Before 2008 I worked at Starbucks, taught dance, and was finishing up general education classes at a local community college. I was bound by schedules, deadlines, and an awkward work schedule; but nevertheless I felt proud of all the things I was doing. It felt good knowing that I was working towards a bright future. Starbucks was providing an adequate income on top of full health care. Teaching, though it never really paid, was sufficing the need to share my knowledge and experience of dance with the world. The community college classes were never really for me, but it eased my mom’s mind knowing that I was continuing my education. Then something in my mind clicked… something was missing, a sense of ownership was lost, like I wasn’t really doing anything for myself.

Then, like in the movies, an opportunity was brought to my attention. A new TV show had just come out, and our friends (The Jabbawokeez) had recently won the previous season. At first I thought nothing of it; maybe a chance to finally represent the bay area on a national (now international) level. Little did I know the impact this one choice would have on my life. Eventually the show had become a great success, and our team (Supreme Soul) was on the forefront of it all.

As a group we agreed early on that regardless of what the show throws at us, we’d stay true to ourselves and our goal. That goal was to represent the bay area as a group of talented individuals that were not to be taken lightly. We weren’t just 7 dancers on that stage, we each had an entire network of individual dance styles that we represented, on our backs. From Funk Styles to Hip Hop, Supreme Soul represented most elements of Street Dance. We took pride in what we did and definitely weren’t ashamed to show it on national TV. Fortunately our group was comprised of 7 individual leaders and so after the hype from the show died down, transitioning to what was next was simple.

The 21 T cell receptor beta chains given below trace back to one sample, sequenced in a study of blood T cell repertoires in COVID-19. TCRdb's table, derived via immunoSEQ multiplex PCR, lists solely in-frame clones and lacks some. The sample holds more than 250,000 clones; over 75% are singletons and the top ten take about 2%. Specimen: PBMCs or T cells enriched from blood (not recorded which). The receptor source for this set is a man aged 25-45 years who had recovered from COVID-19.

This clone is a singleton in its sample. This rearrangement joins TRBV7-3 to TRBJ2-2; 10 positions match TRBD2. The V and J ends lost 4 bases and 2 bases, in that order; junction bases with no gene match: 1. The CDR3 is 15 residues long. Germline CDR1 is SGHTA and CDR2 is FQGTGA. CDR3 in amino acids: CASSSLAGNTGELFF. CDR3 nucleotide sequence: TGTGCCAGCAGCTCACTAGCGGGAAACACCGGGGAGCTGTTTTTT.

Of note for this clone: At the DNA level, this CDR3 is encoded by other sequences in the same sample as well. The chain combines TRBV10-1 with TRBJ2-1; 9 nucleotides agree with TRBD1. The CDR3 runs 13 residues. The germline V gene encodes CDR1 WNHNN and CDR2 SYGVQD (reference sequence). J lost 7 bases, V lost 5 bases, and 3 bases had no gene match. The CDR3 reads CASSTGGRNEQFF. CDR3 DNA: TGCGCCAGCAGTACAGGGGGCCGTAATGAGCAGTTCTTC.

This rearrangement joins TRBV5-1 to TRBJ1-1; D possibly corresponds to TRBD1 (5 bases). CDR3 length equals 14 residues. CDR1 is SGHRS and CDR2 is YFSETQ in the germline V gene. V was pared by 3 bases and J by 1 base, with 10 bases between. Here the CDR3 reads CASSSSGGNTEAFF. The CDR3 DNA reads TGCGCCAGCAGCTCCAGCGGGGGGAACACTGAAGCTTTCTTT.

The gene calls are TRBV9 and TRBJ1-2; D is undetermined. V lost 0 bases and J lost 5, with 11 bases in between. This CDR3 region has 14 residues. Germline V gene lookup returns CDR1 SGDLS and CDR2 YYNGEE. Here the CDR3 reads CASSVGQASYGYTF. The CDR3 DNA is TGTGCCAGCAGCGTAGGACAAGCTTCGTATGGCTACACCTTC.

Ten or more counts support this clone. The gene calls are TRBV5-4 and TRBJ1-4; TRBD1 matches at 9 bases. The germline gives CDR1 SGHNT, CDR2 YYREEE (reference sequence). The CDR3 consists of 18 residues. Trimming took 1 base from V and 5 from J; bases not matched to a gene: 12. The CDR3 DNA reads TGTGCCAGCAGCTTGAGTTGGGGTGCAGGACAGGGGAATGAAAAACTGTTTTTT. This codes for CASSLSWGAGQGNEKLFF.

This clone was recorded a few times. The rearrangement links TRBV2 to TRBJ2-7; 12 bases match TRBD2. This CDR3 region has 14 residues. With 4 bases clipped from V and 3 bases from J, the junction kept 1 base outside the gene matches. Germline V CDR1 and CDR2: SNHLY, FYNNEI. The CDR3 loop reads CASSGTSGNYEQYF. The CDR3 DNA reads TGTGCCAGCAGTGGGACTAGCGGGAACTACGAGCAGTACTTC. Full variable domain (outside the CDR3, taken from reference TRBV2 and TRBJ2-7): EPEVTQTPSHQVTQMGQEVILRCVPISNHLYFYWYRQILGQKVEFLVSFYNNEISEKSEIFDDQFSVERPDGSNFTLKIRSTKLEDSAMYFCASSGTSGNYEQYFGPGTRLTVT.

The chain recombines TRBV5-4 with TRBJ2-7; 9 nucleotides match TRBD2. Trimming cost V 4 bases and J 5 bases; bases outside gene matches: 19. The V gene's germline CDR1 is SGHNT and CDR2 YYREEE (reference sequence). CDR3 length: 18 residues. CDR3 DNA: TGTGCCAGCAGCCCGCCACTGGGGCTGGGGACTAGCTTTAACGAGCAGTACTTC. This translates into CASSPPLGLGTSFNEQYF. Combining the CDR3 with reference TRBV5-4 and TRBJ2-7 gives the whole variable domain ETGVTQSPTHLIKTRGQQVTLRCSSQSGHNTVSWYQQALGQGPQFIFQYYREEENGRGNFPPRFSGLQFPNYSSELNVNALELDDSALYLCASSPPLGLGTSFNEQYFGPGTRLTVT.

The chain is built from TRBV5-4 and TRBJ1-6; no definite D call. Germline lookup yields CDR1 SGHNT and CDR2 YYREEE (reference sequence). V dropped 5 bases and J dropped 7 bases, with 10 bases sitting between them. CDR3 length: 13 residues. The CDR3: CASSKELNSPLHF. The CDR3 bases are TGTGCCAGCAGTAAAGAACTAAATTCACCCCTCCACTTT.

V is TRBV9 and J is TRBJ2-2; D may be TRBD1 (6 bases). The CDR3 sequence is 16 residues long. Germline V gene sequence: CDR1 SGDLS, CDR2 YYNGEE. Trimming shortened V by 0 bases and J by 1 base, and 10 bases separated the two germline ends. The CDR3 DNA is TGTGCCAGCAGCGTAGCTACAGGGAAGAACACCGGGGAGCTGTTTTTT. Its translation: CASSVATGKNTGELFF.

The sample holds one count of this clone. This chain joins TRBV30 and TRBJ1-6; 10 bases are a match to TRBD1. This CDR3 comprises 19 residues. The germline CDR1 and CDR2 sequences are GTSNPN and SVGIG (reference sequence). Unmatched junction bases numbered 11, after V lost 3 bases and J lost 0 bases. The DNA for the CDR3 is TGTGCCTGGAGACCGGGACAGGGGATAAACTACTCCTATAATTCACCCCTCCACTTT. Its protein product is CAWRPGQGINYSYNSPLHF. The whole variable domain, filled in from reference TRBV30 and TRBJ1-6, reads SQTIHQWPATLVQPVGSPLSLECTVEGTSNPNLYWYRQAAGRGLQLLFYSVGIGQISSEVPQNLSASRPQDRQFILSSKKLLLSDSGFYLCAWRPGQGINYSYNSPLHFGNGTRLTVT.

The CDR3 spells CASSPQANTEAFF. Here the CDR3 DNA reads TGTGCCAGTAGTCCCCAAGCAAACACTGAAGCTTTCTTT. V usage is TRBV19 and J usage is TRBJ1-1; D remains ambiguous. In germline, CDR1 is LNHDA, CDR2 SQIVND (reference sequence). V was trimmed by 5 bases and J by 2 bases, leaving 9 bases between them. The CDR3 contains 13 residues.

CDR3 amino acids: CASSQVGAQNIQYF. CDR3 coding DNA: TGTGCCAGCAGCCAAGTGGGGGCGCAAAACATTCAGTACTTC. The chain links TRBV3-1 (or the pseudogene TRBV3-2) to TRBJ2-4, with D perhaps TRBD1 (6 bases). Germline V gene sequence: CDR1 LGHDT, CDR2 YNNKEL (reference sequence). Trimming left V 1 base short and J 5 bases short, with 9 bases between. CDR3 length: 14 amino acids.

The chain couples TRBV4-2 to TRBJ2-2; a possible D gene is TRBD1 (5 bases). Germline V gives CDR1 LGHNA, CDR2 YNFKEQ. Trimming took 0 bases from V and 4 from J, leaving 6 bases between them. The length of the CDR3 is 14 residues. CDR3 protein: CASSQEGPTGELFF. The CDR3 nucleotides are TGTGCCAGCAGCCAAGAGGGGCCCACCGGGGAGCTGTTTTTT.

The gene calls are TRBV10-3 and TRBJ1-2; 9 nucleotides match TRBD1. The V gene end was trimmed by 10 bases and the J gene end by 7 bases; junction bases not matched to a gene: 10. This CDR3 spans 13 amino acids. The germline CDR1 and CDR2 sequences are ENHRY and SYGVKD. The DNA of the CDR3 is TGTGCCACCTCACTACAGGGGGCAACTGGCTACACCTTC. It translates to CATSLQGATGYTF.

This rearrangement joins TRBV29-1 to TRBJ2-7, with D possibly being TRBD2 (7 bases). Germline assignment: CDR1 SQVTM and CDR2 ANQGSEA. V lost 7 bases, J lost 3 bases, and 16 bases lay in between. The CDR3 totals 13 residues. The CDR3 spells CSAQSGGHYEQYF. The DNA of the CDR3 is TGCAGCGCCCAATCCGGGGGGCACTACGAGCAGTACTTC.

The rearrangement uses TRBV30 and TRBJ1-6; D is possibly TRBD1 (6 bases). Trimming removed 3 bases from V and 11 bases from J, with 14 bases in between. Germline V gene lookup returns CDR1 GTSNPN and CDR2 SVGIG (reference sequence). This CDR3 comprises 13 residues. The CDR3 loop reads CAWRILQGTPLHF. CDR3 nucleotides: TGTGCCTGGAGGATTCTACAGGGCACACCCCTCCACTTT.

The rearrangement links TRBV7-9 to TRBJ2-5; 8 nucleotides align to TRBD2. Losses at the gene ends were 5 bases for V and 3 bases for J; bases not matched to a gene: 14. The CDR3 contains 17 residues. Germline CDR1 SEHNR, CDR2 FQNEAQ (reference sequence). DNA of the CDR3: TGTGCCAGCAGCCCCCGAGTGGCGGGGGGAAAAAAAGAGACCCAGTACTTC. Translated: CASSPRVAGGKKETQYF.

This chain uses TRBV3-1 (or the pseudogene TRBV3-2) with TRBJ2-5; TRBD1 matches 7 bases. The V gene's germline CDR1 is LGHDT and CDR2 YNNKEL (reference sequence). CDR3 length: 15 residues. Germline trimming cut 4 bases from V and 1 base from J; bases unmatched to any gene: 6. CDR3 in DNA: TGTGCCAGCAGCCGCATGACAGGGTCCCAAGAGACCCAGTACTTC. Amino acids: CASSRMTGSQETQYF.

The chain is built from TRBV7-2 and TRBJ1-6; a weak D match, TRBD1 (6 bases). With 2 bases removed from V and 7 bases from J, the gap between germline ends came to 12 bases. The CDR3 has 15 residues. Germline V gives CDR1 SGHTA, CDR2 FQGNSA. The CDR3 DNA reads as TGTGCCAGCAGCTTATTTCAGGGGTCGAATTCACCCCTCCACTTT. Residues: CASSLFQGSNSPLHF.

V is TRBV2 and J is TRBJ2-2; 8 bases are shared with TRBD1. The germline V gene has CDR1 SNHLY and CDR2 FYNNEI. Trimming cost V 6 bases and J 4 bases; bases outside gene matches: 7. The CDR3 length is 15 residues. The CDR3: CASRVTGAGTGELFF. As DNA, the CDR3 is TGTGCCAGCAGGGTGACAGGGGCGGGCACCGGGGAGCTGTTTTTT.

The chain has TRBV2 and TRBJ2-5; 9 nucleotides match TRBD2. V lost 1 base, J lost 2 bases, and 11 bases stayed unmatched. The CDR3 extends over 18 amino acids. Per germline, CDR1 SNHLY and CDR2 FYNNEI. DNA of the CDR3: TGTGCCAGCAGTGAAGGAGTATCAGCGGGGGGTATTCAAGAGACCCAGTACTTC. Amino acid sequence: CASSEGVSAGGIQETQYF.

Now that life had become a bit more interesting for me, there was no turning back. Not to say that I wouldn’t ever go back to working at Starbucks, but I had fallen in love with performing. Performing on stage and sharing with the world something so personal as dance, had become a peerless high. I felt more alive with every show that came along. Think of it as that first deep breath you take in the morning when you realize that a new day has dawned; that’s what it felt like every time I got on stage. I knew that each day, each show was open to my discretion; how I performed on this day would direct where I would be in the future. I finally had control of my life/career.

I’m still bound by meetings, deadlines, and an even more awkward work schedule… but at least now they’re on my terms. It’s a great feeling to know that so many opportunities are now open to me, but it’s an even greater sensation to realize and appreciate how far things have come. I’m now a performing artist that never stops working; not because I’m forced to, but because for the first time in my life I believe that I’m in control of my destiny.

A million things that could go wrong are incomparable to the one thing that could go right… all you have to do is believe.

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